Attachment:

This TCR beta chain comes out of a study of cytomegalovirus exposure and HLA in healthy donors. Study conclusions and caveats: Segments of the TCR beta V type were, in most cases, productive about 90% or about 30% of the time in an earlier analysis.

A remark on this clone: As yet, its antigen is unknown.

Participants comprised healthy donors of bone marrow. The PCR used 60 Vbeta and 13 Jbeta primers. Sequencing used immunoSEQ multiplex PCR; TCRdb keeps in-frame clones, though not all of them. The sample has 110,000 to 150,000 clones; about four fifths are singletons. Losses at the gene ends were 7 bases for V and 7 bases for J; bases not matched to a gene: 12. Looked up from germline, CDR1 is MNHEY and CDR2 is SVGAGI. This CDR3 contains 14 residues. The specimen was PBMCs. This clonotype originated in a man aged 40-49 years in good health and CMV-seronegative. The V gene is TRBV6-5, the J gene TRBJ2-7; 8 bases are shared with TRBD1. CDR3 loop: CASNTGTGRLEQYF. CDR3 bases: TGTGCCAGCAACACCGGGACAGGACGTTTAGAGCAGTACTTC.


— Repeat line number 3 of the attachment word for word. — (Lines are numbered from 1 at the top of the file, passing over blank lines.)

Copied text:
Participants comprised healthy donors of bone marrow. The PCR used 60 Vbeta and 13 Jbeta primers. Sequencing used immunoSEQ multiplex PCR; TCRdb keeps in-frame clones, though not all of them. The sample has 110,000 to 150,000 clones; about four fifths are singletons. Losses at the gene ends were 7 bases for V and 7 bases for J; bases not matched to a gene: 12. Looked up from germline, CDR1 is MNHEY and CDR2 is SVGAGI. This CDR3 contains 14 residues. The specimen was PBMCs. This clonotype originated in a man aged 40-49 years in good health and CMV-seronegative. The V gene is TRBV6-5, the J gene TRBJ2-7; 8 bases are shared with TRBD1. CDR3 loop: CASNTGTGRLEQYF. CDR3 bases: TGTGCCAGCAACACCGGGACAGGACGTTTAGAGCAGTACTTC.